OSCPA staff report
At the urging of The Ohio Society of CPAs, Ohio lawmakers this week added language to the latest version of the state’s budget bill that would protect the licenses of CPAs handling business related to medical marijuana.
Marijuana was legalized for medical use in Ohio in 2016. However, it remains classified by the federal government as a Schedule 1 narcotic. That makes banking and medical research in cannabis a dicey proposition, and in fact the Accountancy Board of Ohio has not ruled out taking disciplinary action against CPAs who do marijuana-related work should the federal government start enforcing the law.
Lawmakers took a step to address that issue this week when – at OSCPA’s request – they added language to Substitute House Bill 166 that specifically states that CPAs are not committing a crime and shall not be subject to discipline by the ABO solely because they provided professional services to a person or business licensed to provide medical marijuana services.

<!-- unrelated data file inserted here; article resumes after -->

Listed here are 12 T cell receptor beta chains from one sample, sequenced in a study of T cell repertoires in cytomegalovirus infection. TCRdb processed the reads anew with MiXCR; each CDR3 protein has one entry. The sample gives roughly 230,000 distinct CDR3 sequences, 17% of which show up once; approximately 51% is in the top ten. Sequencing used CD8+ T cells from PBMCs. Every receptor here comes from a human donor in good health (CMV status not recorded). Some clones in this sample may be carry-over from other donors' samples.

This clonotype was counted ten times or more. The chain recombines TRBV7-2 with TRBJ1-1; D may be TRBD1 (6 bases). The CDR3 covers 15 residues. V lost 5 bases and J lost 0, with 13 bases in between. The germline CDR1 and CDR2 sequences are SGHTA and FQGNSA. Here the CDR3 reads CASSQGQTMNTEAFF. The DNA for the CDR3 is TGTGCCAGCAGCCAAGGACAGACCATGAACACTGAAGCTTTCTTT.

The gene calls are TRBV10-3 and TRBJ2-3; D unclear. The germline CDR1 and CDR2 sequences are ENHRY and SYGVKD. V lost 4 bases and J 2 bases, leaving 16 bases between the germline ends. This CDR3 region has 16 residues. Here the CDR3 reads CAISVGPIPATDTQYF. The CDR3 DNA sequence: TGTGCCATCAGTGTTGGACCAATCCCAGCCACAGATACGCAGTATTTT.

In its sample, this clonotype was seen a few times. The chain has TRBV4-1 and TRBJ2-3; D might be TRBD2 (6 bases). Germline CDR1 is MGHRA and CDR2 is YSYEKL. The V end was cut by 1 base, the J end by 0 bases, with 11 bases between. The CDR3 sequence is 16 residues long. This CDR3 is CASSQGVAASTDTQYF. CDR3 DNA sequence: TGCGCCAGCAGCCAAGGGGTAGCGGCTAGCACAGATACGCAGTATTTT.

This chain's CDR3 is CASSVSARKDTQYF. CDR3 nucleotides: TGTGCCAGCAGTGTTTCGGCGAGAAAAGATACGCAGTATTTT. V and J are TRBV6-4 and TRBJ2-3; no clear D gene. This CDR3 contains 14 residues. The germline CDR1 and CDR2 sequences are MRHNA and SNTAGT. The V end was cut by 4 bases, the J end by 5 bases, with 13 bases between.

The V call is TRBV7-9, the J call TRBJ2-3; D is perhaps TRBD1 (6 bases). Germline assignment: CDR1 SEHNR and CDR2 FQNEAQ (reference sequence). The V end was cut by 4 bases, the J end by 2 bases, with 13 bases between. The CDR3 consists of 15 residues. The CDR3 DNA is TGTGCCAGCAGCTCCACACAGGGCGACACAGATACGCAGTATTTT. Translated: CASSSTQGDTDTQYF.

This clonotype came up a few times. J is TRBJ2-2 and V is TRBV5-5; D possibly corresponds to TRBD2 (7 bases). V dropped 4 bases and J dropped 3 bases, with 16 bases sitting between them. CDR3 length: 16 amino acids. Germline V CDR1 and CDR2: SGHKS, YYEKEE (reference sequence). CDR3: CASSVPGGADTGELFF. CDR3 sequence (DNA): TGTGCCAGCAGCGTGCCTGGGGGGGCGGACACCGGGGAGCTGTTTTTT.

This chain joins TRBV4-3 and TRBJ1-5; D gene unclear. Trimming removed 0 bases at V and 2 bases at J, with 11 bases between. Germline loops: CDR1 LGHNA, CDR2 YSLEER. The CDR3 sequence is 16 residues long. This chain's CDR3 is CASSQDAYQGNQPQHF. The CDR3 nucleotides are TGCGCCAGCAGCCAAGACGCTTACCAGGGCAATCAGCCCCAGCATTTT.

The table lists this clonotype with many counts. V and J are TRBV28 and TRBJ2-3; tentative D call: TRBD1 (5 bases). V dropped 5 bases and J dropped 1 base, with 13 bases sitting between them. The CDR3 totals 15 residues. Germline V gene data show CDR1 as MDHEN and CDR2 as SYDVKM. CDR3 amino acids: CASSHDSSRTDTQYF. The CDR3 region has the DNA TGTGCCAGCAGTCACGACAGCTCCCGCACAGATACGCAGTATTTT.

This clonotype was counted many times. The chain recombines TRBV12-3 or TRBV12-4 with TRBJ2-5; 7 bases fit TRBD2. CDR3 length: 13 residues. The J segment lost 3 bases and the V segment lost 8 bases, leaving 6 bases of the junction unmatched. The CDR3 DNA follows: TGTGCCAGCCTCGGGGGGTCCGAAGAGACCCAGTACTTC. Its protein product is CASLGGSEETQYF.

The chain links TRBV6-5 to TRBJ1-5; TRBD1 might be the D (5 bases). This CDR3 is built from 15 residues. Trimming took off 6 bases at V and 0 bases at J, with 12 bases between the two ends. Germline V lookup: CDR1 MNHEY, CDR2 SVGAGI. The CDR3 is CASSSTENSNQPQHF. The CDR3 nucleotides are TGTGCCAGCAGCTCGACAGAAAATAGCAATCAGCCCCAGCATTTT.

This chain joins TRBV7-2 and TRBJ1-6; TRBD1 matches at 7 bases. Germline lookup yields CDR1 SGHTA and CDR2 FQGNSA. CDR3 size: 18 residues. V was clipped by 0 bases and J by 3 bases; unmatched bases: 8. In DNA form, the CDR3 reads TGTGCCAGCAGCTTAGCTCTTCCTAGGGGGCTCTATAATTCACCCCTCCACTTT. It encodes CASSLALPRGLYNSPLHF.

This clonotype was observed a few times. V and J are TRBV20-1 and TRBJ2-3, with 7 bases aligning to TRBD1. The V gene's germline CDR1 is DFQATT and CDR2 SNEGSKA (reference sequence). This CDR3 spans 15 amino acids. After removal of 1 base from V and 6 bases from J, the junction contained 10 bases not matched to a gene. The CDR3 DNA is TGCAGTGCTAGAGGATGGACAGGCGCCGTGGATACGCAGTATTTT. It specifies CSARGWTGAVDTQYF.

Barbara Benton, CAE, the Society’s vice president of government relations, said the move will help remove both CPAs and the ABO from a difficult position.
“Marijuana is legal in Ohio for medical purposes, yet as a state regulatory agency the ABO was potentially going to be between a rock and a hard place because of conflicting federal laws,” Benton said. “We appreciate the efforts of Speaker Larry Householder and House Finance Committee Vice Chair Gary Scherer, CPA to address that inconsistency and allow CPAs to provide their business expertise where it is sorely needed for these emerging businesses.”
This move was just one in a bevy of recent developments on the biennial budget, which must be passed by the Legislature and signed into law by the end of June. Watch OSCPA news sources in the coming weeks for continuing updates.